The Jewish New Year is just around the corner.
In the Bible, the day known as Rosh HaShanah is never actually called ‘a New Year’. Instead, God calls it the Feast of Trumpets, when He ordained to blow the shofars – ram’s horns. The sound was a reminder to repent and to encourage reflection.
According to the Torah, on Rosh Hashanah every Jew is obliged to hear the sound of the shofar. So, what relevance does it have for us today? Let’s unpack the true meaning of the Jewish New Year.
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Jewish New Year
Entering a new year is always meant to be special. We want to leave all our failures behind, and we look forward to new and better opportunities. Many of us treat entering a new year as a fresh start – like opening a blank slate, which we first fill only with sketches of dreams and expectations. Over the course of the next few months we hope to turn them into beautiful memories.
The Jewish outlook on entering a new year is quite different. Although today it is very common to wish everyone “a sweet and good year” on Rosh HaShanah, the traditional and biblical approach is a little more reverent and spiritual. The day is not so much about celebrating, but rather meditating on one’s life and giving glory to God. The latter is most definitely a reason to be joyous, but this holiday is also a reminder of the Creator’s judgment over creation.
According to the Jewish sages, Rosh HaShanah is when time began. Traditionally it is believed that the year count started at creation, and a new year is added in the Jewish calendar on the first day of the month called Tishri (biblically, the seventh month).
The Sound of the Shofar
The shofar, which is more a horn than a trumpet, is a very important instrument in the history of Israel. The trumpets, according to Numbers 10:2-10, were used to summon the people or to warn of battle and approaching of the enemy. It was a plea to God for deliverance, and in a sense, that’s what the essence of Rosh HaShanah is.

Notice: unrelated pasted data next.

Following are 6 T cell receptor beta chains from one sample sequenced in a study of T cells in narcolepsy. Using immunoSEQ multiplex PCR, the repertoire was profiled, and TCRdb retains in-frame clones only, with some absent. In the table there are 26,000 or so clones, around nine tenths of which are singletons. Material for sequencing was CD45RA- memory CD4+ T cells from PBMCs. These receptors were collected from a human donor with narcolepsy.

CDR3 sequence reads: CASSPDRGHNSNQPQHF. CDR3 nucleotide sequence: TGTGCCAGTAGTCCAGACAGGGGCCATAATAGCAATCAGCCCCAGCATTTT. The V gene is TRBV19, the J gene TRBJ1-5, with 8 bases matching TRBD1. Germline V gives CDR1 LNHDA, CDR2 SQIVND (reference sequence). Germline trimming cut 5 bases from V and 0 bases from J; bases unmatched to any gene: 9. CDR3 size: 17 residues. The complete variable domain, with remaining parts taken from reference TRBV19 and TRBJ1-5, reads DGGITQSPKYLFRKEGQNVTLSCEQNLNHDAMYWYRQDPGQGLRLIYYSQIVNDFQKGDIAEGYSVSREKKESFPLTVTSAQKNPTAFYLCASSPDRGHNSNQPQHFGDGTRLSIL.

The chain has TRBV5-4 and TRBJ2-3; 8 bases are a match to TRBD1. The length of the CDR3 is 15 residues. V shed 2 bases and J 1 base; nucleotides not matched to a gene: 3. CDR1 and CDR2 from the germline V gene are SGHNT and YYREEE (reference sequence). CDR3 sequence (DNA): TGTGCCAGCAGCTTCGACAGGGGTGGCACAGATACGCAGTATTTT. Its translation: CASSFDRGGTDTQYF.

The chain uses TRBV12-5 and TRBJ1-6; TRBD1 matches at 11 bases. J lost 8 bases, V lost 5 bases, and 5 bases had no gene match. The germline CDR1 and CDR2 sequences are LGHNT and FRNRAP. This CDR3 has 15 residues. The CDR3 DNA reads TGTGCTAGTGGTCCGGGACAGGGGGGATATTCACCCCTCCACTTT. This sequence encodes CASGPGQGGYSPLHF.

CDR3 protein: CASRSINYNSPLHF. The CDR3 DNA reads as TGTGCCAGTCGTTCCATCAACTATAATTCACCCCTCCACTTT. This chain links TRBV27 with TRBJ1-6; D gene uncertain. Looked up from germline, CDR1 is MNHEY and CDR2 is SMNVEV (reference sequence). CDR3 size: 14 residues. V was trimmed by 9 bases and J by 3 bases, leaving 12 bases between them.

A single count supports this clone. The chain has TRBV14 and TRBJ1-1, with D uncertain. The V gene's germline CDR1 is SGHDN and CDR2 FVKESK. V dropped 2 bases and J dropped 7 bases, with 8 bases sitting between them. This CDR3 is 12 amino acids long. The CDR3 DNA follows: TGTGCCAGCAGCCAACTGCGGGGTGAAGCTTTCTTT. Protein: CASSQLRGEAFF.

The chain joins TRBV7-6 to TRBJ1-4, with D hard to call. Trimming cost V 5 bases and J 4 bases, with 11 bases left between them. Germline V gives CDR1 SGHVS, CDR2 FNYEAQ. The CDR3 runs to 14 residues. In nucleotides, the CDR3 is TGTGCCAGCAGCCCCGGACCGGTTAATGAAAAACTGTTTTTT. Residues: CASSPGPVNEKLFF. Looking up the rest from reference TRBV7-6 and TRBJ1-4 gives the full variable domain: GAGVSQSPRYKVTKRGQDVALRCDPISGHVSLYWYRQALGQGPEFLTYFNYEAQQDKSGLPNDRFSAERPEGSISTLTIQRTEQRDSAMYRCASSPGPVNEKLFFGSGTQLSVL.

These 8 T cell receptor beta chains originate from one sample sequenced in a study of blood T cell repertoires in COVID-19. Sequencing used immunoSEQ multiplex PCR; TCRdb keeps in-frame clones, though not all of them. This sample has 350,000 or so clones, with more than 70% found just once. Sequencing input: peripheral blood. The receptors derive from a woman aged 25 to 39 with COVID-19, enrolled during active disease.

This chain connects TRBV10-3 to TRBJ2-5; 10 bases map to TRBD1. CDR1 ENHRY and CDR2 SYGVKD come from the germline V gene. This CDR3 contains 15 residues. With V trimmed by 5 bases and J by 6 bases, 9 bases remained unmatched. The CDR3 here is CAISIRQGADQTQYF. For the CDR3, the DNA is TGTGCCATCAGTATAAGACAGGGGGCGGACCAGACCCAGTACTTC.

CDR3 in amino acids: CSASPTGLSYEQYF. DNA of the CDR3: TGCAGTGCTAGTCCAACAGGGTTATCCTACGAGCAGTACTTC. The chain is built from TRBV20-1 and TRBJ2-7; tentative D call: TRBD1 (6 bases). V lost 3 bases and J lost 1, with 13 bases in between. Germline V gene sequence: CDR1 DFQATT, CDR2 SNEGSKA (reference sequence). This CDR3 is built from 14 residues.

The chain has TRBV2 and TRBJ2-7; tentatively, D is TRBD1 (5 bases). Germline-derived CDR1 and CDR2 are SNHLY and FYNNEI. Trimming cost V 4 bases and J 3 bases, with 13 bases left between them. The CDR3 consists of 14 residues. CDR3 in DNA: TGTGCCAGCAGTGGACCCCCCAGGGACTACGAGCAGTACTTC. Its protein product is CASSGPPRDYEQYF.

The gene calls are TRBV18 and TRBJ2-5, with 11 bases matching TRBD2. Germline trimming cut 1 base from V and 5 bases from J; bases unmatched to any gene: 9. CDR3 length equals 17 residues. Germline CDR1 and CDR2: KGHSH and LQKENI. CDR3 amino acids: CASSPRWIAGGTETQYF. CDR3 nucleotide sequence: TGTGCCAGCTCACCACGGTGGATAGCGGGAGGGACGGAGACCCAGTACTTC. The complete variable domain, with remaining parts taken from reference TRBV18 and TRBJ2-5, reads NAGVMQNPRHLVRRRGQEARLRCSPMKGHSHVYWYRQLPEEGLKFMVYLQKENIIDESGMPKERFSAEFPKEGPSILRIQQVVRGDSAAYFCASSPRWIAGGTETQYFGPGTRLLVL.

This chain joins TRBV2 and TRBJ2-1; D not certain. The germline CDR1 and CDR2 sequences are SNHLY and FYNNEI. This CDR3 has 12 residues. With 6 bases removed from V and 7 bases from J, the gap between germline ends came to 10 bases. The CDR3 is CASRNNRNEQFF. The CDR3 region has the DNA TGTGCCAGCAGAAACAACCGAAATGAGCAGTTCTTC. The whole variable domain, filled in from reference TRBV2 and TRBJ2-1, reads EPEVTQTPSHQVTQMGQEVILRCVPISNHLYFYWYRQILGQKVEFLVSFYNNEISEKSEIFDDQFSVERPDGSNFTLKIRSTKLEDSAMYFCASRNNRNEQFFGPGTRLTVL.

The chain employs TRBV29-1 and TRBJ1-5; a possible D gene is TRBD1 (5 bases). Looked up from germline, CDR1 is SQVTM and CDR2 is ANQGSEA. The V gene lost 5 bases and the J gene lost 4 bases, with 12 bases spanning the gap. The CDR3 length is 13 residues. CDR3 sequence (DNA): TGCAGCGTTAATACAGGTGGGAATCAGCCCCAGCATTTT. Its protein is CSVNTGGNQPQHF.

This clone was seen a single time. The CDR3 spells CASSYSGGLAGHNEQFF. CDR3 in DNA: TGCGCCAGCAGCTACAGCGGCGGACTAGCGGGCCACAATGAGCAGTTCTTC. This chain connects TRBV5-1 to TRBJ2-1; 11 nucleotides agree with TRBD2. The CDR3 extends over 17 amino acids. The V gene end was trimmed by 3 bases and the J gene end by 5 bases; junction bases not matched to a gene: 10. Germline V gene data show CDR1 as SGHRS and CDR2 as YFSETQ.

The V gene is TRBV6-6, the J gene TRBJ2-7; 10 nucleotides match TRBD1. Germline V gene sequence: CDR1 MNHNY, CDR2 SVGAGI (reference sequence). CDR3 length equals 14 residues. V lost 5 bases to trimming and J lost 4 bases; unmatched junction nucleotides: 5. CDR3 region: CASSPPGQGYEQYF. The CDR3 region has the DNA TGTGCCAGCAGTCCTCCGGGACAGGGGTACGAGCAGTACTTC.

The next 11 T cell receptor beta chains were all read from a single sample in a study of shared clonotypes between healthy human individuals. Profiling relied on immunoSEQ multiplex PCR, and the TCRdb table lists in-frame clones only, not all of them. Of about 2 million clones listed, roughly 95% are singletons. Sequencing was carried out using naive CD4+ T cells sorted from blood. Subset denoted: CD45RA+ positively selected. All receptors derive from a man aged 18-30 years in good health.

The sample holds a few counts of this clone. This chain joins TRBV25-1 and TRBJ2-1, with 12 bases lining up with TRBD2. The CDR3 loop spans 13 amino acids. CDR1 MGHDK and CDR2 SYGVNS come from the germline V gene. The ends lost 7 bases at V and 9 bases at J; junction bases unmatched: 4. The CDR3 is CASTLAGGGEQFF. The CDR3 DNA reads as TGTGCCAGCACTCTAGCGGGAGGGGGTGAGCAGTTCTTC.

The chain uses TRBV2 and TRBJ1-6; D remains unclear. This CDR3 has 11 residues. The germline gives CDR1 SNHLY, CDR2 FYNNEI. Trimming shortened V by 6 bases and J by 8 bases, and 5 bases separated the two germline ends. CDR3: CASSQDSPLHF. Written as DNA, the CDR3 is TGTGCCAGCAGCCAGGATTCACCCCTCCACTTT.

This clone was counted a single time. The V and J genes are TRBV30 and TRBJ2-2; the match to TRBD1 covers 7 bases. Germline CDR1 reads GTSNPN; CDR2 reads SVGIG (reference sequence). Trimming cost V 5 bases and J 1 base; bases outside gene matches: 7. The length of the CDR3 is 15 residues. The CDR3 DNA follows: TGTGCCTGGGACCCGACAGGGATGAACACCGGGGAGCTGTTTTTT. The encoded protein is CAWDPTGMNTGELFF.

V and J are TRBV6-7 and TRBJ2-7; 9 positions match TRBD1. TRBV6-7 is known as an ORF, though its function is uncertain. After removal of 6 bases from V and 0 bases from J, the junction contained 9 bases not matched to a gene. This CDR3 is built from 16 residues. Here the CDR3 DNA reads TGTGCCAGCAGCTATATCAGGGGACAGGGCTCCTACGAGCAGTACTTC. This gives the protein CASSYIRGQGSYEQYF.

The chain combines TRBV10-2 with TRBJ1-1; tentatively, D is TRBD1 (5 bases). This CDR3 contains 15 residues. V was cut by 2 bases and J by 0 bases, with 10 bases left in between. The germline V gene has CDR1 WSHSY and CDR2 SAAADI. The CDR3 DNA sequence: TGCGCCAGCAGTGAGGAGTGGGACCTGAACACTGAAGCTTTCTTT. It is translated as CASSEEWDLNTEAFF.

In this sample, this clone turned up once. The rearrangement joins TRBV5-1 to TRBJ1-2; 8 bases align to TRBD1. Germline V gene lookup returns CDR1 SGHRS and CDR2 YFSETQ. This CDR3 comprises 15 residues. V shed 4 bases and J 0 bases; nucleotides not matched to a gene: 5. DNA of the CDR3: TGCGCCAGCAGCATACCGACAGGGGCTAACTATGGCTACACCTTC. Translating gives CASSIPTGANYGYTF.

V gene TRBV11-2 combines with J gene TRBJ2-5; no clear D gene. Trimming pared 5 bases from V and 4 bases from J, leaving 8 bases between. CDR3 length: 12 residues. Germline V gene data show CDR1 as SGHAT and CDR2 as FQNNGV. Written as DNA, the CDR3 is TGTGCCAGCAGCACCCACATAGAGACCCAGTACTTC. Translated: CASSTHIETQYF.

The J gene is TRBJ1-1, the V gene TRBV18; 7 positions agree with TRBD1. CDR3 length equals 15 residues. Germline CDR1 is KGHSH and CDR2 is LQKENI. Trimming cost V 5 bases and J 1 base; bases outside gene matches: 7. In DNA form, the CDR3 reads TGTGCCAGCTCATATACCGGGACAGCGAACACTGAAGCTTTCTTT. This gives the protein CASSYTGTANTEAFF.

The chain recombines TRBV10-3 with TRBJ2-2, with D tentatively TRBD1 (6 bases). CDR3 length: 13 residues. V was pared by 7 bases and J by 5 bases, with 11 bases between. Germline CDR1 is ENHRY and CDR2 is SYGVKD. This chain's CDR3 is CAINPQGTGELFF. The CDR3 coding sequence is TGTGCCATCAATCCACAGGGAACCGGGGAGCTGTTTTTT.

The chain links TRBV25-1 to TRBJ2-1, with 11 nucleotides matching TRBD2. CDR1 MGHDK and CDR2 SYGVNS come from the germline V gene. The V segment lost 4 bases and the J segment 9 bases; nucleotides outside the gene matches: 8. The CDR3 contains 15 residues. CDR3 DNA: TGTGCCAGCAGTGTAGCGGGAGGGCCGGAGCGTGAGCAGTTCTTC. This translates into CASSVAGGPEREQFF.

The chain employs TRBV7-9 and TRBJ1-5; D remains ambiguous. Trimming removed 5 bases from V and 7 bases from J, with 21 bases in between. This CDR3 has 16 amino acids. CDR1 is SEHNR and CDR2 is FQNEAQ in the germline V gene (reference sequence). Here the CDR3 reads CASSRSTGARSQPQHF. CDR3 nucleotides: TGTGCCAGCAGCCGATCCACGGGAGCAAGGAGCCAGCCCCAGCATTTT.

Leviticus 23:23-25 states: “And the LORD spoke to Moses, saying, ‘Speak to the people of Israel, saying, In the seventh month, on the first day of the month, you shall observe a day of solemn rest, a memorial proclaimed with the blast of trumpets, a holy convocation. You shall not do any ordinary work, and you shall present a food offering to the LORD.’”
The sound of this horn is a reminder that God is our Creator and King. But more than that, the shofar is our recognition that God is King of all creation as well as our Lord on a personal level. Not only as the one who began the work in us, but as the one who reigns today.
The horn invites us to reflect on our actions and to return to God. It calls for repentance, turning away from your sins, and returning to the Creator. We have forgotten the truth and daily struggles distract us from what’s really important. With the sounds of the shofar, we are reminded to look into our souls, examine our lives, and return to the God of the Bible.
Deliverance at Rosh HaShanah
The main theme of Rosh HaShanah is liberation. The sound of the shofar is a call for busy and tired people to stop and look to the heavens. Do the people fear when the trumpet blows in the city? Amos 3:6. Blowing the shofar is meant to be a reassuring sound – reminding us that God hears and is constantly watching.
In the New Testament, we find the words of the apostle Paul about the future gathering of believers around the Messiah. He writes that it will begin with the resurrection of those who have fallen asleep before, and then of all the living. He explains that this gathering will begin with the sound of a trumpet – a shofar.
“For the Lord himself, at the command, will come down from heaven by the voice of the archangel and the trumpet of God; then first those who have died in Christ will rise up, then we who survive will be caught up with them in the clouds in the air to meet the Lord; we will always be with the Lord anyway. So comfort one another with these words.” 1 Thessalonians 4: 16-18.
The sound of the shofar on that day will announce the second coming of our Messiah. Apostle Paul said to encourage one another with these words. There is no condemnation for those who live in Christ, so all the more we should desire His sanctification every day. And especially when we embark on a new year – on Rosh HaShanah.
Let’s use this time of reflection to purify our lives and our relationships with others. Entering a new season is always a good time to seek God and listen to His voice. Rosh HaShanah can be our time to raise the standards of our lives in every aspect.